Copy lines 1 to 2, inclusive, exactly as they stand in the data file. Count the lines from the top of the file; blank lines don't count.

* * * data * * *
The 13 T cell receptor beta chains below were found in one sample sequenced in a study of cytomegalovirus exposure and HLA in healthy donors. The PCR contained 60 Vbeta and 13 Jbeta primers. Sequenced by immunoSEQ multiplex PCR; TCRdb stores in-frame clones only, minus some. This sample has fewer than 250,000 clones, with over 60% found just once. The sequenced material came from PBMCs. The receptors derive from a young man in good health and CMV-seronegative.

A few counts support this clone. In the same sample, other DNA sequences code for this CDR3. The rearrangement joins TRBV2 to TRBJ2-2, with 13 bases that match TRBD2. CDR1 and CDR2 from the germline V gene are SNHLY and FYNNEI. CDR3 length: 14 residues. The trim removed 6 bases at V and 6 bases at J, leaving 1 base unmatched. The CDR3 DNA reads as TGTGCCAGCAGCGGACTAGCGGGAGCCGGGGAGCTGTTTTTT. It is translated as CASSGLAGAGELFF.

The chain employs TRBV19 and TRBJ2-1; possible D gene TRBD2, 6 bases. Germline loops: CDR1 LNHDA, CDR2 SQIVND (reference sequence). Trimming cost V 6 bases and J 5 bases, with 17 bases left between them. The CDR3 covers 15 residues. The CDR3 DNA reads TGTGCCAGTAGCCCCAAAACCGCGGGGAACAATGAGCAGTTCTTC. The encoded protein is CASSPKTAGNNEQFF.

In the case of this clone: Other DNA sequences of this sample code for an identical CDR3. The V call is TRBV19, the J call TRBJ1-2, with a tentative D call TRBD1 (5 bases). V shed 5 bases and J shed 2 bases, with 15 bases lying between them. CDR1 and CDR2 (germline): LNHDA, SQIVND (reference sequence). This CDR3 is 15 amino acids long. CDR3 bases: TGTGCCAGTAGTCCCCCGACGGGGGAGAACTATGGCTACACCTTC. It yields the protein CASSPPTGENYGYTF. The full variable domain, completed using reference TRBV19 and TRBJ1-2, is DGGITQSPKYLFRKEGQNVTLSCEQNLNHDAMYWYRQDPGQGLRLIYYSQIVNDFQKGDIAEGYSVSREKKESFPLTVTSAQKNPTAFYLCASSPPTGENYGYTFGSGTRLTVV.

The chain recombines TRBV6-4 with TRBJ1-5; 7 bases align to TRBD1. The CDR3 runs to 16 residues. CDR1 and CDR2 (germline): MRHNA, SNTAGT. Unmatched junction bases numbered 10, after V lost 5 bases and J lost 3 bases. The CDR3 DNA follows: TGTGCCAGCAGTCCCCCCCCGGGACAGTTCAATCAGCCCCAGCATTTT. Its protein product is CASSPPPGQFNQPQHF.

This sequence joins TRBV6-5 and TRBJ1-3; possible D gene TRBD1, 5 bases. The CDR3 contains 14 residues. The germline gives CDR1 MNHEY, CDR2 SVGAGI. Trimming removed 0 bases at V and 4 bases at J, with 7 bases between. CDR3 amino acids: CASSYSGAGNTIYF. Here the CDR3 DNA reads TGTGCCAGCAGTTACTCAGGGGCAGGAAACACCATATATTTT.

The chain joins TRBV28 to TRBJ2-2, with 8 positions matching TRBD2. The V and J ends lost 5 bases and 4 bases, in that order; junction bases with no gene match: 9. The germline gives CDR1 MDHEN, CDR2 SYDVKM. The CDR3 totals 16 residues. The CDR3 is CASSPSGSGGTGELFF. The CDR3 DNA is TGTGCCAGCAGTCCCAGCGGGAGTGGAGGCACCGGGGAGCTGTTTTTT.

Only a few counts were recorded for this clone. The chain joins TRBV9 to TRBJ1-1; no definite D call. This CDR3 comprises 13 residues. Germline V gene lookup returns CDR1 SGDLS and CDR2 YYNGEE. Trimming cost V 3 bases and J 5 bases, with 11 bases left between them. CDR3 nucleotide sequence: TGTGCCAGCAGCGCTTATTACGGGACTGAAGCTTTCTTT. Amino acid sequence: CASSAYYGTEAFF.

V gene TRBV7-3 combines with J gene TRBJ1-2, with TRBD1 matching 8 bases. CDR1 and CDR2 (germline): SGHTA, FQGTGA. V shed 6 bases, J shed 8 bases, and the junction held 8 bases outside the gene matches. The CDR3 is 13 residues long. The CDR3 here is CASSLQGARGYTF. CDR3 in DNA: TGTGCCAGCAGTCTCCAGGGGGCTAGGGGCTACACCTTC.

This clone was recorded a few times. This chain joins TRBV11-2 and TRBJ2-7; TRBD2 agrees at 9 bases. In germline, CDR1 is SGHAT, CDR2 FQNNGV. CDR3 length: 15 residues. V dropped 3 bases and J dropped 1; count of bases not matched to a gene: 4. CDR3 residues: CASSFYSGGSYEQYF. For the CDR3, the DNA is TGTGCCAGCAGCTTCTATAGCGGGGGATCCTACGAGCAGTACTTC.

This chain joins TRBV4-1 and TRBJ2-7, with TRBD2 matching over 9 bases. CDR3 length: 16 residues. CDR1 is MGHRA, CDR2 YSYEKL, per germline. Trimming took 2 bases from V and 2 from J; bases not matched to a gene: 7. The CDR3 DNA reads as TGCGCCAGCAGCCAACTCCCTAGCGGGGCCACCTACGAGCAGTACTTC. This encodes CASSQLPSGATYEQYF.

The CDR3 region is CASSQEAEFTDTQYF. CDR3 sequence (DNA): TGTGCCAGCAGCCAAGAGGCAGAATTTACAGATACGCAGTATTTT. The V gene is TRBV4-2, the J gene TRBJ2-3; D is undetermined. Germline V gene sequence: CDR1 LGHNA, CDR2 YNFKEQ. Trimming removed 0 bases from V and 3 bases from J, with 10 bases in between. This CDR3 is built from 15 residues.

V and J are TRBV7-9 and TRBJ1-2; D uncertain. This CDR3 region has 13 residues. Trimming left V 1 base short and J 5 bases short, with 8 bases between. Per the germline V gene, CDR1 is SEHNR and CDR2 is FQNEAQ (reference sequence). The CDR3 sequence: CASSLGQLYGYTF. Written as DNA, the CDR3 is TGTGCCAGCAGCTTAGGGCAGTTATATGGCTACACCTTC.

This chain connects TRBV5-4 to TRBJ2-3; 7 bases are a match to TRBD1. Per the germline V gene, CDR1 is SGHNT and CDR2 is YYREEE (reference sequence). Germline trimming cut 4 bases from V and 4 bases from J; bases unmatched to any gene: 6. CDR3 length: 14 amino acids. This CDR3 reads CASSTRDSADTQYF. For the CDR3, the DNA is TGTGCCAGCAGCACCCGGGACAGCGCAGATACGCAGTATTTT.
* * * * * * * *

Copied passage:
The 13 T cell receptor beta chains below were found in one sample sequenced in a study of cytomegalovirus exposure and HLA in healthy donors. The PCR contained 60 Vbeta and 13 Jbeta primers. Sequenced by immunoSEQ multiplex PCR; TCRdb stores in-frame clones only, minus some. This sample has fewer than 250,000 clones, with over 60% found just once. The sequenced material came from PBMCs. The receptors derive from a young man in good health and CMV-seronegative.

A few counts support this clone. In the same sample, other DNA sequences code for this CDR3. The rearrangement joins TRBV2 to TRBJ2-2, with 13 bases that match TRBD2. CDR1 and CDR2 from the germline V gene are SNHLY and FYNNEI. CDR3 length: 14 residues. The trim removed 6 bases at V and 6 bases at J, leaving 1 base unmatched. The CDR3 DNA reads as TGTGCCAGCAGCGGACTAGCGGGAGCCGGGGAGCTGTTTTTT. It is translated as CASSGLAGAGELFF.